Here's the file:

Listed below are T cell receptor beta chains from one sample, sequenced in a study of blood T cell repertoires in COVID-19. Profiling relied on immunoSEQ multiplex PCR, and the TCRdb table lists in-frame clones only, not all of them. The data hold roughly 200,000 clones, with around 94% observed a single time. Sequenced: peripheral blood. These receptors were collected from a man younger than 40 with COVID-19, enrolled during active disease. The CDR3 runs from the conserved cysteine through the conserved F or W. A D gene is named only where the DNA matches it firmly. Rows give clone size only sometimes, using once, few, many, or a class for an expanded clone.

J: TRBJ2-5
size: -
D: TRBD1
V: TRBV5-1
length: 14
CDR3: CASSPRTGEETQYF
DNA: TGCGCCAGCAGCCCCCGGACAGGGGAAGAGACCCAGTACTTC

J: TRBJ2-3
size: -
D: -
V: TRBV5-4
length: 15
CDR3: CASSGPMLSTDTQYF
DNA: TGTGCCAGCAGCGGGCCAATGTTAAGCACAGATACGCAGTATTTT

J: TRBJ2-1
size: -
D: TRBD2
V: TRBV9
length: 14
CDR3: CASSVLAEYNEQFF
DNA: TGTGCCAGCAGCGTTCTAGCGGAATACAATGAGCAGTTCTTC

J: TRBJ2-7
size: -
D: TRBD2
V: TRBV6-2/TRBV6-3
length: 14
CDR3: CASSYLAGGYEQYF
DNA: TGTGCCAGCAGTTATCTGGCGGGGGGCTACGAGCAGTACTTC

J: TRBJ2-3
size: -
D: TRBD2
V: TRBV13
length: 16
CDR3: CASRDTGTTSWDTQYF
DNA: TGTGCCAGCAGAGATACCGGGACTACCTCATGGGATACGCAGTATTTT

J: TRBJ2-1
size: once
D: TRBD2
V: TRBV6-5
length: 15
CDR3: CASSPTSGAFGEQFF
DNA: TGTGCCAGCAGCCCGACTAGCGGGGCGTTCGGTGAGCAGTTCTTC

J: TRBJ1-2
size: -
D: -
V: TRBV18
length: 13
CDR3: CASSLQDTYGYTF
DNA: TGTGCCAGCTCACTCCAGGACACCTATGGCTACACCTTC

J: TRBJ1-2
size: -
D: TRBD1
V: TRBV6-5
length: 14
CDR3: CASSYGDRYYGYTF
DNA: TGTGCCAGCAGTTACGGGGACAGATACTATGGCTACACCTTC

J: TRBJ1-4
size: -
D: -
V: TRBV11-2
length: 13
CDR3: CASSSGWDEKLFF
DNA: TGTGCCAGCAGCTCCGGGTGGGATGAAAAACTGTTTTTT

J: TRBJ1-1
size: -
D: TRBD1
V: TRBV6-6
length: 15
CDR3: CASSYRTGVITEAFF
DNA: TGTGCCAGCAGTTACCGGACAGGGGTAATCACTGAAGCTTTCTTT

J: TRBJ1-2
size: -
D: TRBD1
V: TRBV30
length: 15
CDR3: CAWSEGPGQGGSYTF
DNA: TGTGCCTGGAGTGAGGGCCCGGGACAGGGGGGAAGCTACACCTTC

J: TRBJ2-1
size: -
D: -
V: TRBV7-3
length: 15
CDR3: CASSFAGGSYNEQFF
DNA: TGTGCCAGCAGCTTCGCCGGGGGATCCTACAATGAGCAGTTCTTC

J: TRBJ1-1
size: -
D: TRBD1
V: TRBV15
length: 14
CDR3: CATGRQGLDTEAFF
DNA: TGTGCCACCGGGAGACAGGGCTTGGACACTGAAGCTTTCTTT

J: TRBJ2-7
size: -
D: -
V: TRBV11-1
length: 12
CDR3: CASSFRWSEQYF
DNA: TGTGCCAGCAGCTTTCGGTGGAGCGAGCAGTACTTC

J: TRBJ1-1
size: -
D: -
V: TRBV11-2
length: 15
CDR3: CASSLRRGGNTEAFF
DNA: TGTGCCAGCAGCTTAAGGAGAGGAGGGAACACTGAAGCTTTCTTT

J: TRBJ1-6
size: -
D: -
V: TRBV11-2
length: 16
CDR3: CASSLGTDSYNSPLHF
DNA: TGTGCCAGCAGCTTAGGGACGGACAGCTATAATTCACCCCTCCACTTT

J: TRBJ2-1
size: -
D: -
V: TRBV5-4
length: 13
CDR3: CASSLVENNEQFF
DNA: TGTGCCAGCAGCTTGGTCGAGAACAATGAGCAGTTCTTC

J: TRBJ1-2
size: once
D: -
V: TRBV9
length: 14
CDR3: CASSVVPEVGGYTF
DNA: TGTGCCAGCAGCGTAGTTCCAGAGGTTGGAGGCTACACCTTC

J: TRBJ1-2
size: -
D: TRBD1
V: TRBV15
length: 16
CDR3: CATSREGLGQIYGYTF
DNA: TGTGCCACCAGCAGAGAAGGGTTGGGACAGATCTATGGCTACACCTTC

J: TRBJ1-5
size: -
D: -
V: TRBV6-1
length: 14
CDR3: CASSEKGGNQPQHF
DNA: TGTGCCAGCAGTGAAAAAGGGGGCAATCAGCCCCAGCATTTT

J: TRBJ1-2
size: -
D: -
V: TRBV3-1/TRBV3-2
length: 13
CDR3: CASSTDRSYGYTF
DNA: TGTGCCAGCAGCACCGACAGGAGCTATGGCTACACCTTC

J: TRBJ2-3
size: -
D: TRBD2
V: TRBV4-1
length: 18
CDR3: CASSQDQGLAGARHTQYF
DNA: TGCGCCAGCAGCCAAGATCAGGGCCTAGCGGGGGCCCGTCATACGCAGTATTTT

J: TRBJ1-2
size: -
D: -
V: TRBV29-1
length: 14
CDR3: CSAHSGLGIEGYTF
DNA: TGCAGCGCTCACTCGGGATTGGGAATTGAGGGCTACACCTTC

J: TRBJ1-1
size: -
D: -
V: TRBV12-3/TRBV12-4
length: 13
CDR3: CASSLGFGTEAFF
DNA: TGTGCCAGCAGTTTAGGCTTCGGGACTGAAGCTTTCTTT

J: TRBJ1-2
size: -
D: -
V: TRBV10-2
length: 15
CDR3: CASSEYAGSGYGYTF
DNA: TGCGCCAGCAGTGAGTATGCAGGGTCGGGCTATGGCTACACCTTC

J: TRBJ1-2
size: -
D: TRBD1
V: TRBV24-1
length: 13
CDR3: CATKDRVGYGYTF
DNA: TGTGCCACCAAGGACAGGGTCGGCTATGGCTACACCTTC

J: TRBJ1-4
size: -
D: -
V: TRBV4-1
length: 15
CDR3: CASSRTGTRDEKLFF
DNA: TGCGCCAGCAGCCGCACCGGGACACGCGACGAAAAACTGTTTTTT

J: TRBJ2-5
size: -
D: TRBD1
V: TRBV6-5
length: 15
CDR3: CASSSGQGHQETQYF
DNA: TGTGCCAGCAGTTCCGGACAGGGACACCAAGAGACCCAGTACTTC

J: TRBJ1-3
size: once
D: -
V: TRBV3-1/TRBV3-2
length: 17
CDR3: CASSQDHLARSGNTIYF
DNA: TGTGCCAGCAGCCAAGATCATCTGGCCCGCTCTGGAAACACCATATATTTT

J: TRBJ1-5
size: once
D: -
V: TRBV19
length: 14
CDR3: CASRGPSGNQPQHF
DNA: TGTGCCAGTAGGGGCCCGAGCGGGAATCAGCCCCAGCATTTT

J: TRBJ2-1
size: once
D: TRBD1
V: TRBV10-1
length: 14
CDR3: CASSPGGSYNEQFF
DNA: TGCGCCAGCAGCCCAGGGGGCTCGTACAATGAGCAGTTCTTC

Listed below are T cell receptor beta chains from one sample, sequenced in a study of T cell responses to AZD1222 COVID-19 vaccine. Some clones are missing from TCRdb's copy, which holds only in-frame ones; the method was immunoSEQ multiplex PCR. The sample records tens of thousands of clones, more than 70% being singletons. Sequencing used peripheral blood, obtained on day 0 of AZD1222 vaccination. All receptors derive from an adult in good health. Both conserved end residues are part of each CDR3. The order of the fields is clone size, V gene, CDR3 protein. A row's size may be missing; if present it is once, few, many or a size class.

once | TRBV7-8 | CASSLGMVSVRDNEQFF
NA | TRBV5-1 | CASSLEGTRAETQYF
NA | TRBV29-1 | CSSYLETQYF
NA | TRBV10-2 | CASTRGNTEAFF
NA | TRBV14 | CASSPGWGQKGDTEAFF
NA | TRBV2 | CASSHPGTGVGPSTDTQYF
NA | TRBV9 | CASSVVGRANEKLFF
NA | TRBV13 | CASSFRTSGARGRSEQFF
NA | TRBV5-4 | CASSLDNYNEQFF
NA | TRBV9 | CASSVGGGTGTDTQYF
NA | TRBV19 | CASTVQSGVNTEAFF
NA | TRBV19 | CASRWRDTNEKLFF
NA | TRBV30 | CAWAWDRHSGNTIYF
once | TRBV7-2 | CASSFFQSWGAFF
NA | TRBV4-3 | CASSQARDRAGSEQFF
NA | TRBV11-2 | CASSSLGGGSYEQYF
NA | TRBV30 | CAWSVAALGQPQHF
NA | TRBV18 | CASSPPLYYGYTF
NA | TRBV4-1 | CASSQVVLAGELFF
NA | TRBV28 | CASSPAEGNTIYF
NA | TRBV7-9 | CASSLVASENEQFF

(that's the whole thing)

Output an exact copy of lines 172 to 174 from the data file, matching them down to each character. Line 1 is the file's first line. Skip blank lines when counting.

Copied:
D: -
V: TRBV10-2
length: 15